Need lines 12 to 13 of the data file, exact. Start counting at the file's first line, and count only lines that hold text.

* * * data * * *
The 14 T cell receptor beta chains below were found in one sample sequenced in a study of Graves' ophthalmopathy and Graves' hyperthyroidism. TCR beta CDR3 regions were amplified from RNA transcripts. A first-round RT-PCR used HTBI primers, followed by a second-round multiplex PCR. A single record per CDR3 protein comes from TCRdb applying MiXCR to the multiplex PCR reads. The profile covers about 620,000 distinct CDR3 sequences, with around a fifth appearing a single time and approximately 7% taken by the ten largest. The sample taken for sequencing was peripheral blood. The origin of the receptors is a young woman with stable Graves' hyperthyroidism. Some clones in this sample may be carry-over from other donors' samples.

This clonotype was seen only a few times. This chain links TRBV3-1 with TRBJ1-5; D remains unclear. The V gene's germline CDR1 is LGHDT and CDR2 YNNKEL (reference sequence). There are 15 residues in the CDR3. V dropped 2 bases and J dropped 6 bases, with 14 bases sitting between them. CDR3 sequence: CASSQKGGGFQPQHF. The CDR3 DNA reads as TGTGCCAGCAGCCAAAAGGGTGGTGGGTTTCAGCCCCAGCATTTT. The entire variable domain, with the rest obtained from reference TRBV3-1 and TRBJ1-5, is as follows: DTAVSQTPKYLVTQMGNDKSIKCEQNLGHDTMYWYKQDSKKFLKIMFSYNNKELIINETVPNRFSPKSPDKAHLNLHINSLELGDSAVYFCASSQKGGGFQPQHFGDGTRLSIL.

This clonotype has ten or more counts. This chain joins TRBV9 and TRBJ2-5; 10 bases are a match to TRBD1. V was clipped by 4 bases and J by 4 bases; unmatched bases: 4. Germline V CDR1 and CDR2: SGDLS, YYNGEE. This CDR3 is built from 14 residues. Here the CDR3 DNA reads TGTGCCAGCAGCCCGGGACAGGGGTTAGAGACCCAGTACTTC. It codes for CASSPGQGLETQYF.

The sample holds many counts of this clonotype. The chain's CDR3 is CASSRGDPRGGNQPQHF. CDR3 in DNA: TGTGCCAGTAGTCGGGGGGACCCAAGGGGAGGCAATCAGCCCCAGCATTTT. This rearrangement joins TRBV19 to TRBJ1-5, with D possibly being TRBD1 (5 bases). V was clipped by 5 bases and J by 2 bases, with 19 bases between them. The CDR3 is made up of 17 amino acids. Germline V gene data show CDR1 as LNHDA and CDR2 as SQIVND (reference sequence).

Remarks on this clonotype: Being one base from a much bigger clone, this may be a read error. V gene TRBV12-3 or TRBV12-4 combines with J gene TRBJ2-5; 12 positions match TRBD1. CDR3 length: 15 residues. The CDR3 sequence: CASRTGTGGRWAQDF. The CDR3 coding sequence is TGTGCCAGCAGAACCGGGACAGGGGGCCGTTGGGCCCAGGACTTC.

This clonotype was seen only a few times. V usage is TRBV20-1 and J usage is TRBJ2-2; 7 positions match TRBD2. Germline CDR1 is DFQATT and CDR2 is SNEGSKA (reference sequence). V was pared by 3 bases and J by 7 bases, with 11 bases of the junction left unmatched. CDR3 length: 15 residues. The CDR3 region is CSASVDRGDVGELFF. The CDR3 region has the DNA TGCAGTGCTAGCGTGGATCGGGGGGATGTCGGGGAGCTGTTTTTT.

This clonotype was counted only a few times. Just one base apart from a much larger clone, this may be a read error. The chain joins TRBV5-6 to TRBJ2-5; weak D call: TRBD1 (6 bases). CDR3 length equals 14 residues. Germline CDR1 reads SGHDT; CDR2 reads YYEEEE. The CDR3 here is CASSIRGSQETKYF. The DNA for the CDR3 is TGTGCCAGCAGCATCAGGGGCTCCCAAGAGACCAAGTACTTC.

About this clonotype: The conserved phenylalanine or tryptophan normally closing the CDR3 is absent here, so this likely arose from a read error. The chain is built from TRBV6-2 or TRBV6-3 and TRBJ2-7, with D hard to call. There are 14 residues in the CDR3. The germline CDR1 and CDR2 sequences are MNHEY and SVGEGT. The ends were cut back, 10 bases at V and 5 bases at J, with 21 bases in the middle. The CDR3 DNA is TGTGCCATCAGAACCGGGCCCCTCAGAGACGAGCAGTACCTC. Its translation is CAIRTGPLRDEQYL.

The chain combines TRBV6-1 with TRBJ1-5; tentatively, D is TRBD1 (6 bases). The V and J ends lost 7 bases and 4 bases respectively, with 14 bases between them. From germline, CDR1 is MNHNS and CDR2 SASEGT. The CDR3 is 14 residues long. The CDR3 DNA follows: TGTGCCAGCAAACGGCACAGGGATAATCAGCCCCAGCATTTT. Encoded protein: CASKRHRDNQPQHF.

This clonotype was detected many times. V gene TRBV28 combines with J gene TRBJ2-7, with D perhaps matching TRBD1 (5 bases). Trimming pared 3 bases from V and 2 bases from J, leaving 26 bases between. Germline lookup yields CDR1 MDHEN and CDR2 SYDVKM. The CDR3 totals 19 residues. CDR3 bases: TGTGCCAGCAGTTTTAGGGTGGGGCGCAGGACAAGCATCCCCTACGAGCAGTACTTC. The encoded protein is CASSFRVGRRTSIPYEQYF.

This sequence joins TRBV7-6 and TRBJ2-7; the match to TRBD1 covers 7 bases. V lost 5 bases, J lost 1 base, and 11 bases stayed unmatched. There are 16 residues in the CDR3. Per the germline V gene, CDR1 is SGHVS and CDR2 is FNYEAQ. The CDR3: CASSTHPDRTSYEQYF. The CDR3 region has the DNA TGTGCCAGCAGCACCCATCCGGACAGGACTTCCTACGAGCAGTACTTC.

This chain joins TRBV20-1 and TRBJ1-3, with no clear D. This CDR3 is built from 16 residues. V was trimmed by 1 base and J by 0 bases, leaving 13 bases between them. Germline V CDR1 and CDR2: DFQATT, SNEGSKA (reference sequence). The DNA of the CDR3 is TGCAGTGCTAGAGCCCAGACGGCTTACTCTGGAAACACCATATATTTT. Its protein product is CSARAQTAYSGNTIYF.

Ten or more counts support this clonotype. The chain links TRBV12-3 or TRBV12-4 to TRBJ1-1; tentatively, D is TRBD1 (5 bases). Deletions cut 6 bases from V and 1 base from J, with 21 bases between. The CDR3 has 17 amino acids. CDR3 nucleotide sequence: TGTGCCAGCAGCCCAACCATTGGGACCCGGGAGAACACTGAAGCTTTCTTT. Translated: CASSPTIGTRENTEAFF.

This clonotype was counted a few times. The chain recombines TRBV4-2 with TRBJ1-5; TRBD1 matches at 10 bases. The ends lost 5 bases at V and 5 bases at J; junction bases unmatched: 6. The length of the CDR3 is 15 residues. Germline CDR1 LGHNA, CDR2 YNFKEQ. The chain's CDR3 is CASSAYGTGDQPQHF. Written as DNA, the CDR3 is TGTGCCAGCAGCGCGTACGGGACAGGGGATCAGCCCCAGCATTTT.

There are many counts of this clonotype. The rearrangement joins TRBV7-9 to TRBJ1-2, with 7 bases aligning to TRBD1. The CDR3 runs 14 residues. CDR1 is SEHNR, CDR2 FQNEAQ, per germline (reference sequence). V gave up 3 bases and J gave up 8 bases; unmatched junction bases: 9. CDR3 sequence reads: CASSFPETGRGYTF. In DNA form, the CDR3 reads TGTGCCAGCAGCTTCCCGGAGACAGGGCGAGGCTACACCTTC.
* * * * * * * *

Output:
This chain joins TRBV20-1 and TRBJ1-3, with no clear D. This CDR3 is built from 16 residues. V was trimmed by 1 base and J by 0 bases, leaving 13 bases between them. Germline V CDR1 and CDR2: DFQATT, SNEGSKA (reference sequence). The DNA of the CDR3 is TGCAGTGCTAGAGCCCAGACGGCTTACTCTGGAAACACCATATATTTT. Its protein product is CSARAQTAYSGNTIYF.

Ten or more counts support this clonotype. The chain links TRBV12-3 or TRBV12-4 to TRBJ1-1; tentatively, D is TRBD1 (5 bases). Deletions cut 6 bases from V and 1 base from J, with 21 bases between. The CDR3 has 17 amino acids. CDR3 nucleotide sequence: TGTGCCAGCAGCCCAACCATTGGGACCCGGGAGAACACTGAAGCTTTCTTT. Translated: CASSPTIGTRENTEAFF.